DNA-based memories: A survey
DNA-based computers have been made possible by biotechnology developed in the last two decades. They can make advances on challenges caused by limiting features of conventional silicon computers. General and application specific DNA-based computers both require memory systems for DNA computers capable of either sophisticated processing capabilities or the storage of massive amounts of data and, more importantly, effective methods to extract information meaningful to human brains from massive corpora of data. We survey the challenges and methods to build such memories, as well as some applications where they offer very good potential. The DNA memories discussed here do not require an intelligent, outside "brain" to extract the relevant features from given data. Hybridization affinity naturally selects the relevant features in the input and display them on a DNA chip signature as a 2D graphical and semantic representation, by relatively simple parallel procedures that would take forbidding amounts of time to operate on equivalent massive amount of data in digital form by conventional computers. © 2008 Springer-Verlag Berlin Heidelberg.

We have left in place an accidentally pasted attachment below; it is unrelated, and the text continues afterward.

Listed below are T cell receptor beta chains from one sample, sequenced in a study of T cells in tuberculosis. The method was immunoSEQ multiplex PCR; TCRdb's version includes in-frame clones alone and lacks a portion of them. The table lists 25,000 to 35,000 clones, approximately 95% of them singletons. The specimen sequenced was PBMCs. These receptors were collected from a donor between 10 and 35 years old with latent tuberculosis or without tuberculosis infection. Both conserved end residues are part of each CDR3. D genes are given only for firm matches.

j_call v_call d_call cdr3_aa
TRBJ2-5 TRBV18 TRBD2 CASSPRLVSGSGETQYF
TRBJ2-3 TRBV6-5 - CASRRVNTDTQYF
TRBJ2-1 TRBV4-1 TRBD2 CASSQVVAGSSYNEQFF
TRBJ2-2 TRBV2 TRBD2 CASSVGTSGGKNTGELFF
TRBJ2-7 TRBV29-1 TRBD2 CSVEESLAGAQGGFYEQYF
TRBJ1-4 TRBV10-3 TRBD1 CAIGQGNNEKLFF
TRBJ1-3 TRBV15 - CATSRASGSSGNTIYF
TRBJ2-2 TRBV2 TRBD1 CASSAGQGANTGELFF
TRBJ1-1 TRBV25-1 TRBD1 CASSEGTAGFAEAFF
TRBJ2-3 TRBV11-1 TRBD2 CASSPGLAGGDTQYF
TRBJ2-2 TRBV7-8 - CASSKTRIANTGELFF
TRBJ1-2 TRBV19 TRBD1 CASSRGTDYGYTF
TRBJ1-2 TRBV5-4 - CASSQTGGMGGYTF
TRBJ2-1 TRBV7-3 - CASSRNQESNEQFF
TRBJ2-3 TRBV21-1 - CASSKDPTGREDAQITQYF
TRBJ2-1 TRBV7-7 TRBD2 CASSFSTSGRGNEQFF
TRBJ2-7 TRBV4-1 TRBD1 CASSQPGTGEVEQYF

Studies in Computational Intelligence
Neel, A., & Garzon, M. (2008). DNA-based memories: A survey. Studies in Computational Intelligence, 113, 259-275. https://doi.org/10.1007/978-3-540-78291-9_8